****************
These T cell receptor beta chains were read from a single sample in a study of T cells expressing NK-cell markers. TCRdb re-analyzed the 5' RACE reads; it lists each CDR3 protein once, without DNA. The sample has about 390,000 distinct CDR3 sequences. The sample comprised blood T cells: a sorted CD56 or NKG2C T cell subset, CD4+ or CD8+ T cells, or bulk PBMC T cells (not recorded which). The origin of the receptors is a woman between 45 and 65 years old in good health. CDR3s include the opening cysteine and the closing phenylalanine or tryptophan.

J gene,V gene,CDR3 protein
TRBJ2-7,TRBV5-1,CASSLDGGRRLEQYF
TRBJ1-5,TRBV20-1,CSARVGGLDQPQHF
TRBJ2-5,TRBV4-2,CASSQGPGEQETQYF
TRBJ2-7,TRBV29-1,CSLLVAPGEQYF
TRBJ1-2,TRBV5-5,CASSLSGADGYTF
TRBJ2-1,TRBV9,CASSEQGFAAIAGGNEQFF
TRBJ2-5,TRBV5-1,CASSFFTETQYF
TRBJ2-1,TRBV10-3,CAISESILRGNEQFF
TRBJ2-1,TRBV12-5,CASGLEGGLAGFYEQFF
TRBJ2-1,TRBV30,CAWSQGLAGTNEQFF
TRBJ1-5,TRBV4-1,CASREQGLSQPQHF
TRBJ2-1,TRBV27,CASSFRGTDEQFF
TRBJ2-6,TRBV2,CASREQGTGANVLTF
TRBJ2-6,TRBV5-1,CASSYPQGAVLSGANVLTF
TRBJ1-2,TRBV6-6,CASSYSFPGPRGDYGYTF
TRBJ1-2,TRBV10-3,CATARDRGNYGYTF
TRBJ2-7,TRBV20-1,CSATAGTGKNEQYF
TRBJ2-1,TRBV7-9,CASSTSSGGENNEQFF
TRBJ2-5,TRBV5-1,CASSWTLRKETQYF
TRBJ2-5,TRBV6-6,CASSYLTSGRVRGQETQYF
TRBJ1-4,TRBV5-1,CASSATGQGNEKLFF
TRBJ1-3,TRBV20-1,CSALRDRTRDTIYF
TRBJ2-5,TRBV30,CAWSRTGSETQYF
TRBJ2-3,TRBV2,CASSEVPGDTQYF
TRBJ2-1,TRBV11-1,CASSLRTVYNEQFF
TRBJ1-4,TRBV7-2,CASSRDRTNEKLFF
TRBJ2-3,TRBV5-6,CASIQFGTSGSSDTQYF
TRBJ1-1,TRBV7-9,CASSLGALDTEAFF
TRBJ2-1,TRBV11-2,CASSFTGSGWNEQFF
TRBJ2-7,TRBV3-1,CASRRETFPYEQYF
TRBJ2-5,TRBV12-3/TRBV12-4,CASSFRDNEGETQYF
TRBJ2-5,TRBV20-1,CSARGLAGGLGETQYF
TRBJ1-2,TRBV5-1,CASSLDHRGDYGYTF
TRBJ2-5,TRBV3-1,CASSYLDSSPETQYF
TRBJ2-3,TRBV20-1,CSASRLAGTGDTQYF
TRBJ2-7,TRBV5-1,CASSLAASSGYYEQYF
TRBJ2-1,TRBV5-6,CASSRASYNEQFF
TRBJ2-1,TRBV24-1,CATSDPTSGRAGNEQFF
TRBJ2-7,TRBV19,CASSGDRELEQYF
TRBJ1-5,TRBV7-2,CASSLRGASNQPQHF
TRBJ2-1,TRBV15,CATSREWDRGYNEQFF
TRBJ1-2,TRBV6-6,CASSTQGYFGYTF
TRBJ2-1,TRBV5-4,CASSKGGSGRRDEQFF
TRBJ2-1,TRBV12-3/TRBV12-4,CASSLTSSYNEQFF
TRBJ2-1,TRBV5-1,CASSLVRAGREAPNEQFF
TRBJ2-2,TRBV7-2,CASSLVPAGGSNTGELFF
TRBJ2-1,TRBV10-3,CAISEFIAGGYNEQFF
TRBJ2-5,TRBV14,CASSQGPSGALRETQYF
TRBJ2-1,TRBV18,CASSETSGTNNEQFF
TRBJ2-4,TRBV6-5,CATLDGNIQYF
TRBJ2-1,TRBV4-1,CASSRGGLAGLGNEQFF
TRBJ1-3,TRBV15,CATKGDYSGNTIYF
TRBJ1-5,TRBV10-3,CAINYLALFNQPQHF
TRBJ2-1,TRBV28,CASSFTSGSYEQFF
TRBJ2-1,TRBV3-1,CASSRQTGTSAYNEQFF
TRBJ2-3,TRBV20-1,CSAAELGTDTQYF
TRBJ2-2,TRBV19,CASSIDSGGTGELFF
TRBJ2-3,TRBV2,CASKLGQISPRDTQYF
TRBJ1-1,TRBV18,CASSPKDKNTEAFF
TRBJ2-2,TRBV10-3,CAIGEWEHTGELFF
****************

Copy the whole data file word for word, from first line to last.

These T cell receptor beta chains were read from a single sample in a study of T cells expressing NK-cell markers. TCRdb re-analyzed the 5' RACE reads; it lists each CDR3 protein once, without DNA. The sample has about 390,000 distinct CDR3 sequences. The sample comprised blood T cells: a sorted CD56 or NKG2C T cell subset, CD4+ or CD8+ T cells, or bulk PBMC T cells (not recorded which). The origin of the receptors is a woman between 45 and 65 years old in good health. CDR3s include the opening cysteine and the closing phenylalanine or tryptophan.

J gene,V gene,CDR3 protein
TRBJ2-7,TRBV5-1,CASSLDGGRRLEQYF
TRBJ1-5,TRBV20-1,CSARVGGLDQPQHF
TRBJ2-5,TRBV4-2,CASSQGPGEQETQYF
TRBJ2-7,TRBV29-1,CSLLVAPGEQYF
TRBJ1-2,TRBV5-5,CASSLSGADGYTF
TRBJ2-1,TRBV9,CASSEQGFAAIAGGNEQFF
TRBJ2-5,TRBV5-1,CASSFFTETQYF
TRBJ2-1,TRBV10-3,CAISESILRGNEQFF
TRBJ2-1,TRBV12-5,CASGLEGGLAGFYEQFF
TRBJ2-1,TRBV30,CAWSQGLAGTNEQFF
TRBJ1-5,TRBV4-1,CASREQGLSQPQHF
TRBJ2-1,TRBV27,CASSFRGTDEQFF
TRBJ2-6,TRBV2,CASREQGTGANVLTF
TRBJ2-6,TRBV5-1,CASSYPQGAVLSGANVLTF
TRBJ1-2,TRBV6-6,CASSYSFPGPRGDYGYTF
TRBJ1-2,TRBV10-3,CATARDRGNYGYTF
TRBJ2-7,TRBV20-1,CSATAGTGKNEQYF
TRBJ2-1,TRBV7-9,CASSTSSGGENNEQFF
TRBJ2-5,TRBV5-1,CASSWTLRKETQYF
TRBJ2-5,TRBV6-6,CASSYLTSGRVRGQETQYF
TRBJ1-4,TRBV5-1,CASSATGQGNEKLFF
TRBJ1-3,TRBV20-1,CSALRDRTRDTIYF
TRBJ2-5,TRBV30,CAWSRTGSETQYF
TRBJ2-3,TRBV2,CASSEVPGDTQYF
TRBJ2-1,TRBV11-1,CASSLRTVYNEQFF
TRBJ1-4,TRBV7-2,CASSRDRTNEKLFF
TRBJ2-3,TRBV5-6,CASIQFGTSGSSDTQYF
TRBJ1-1,TRBV7-9,CASSLGALDTEAFF
TRBJ2-1,TRBV11-2,CASSFTGSGWNEQFF
TRBJ2-7,TRBV3-1,CASRRETFPYEQYF
TRBJ2-5,TRBV12-3/TRBV12-4,CASSFRDNEGETQYF
TRBJ2-5,TRBV20-1,CSARGLAGGLGETQYF
TRBJ1-2,TRBV5-1,CASSLDHRGDYGYTF
TRBJ2-5,TRBV3-1,CASSYLDSSPETQYF
TRBJ2-3,TRBV20-1,CSASRLAGTGDTQYF
TRBJ2-7,TRBV5-1,CASSLAASSGYYEQYF
TRBJ2-1,TRBV5-6,CASSRASYNEQFF
TRBJ2-1,TRBV24-1,CATSDPTSGRAGNEQFF
TRBJ2-7,TRBV19,CASSGDRELEQYF
TRBJ1-5,TRBV7-2,CASSLRGASNQPQHF
TRBJ2-1,TRBV15,CATSREWDRGYNEQFF
TRBJ1-2,TRBV6-6,CASSTQGYFGYTF
TRBJ2-1,TRBV5-4,CASSKGGSGRRDEQFF
TRBJ2-1,TRBV12-3/TRBV12-4,CASSLTSSYNEQFF
TRBJ2-1,TRBV5-1,CASSLVRAGREAPNEQFF
TRBJ2-2,TRBV7-2,CASSLVPAGGSNTGELFF
TRBJ2-1,TRBV10-3,CAISEFIAGGYNEQFF
TRBJ2-5,TRBV14,CASSQGPSGALRETQYF
TRBJ2-1,TRBV18,CASSETSGTNNEQFF
TRBJ2-4,TRBV6-5,CATLDGNIQYF
TRBJ2-1,TRBV4-1,CASSRGGLAGLGNEQFF
TRBJ1-3,TRBV15,CATKGDYSGNTIYF
TRBJ1-5,TRBV10-3,CAINYLALFNQPQHF
TRBJ2-1,TRBV28,CASSFTSGSYEQFF
TRBJ2-1,TRBV3-1,CASSRQTGTSAYNEQFF
TRBJ2-3,TRBV20-1,CSAAELGTDTQYF
TRBJ2-2,TRBV19,CASSIDSGGTGELFF
TRBJ2-3,TRBV2,CASKLGQISPRDTQYF
TRBJ1-1,TRBV18,CASSPKDKNTEAFF
TRBJ2-2,TRBV10-3,CAIGEWEHTGELFF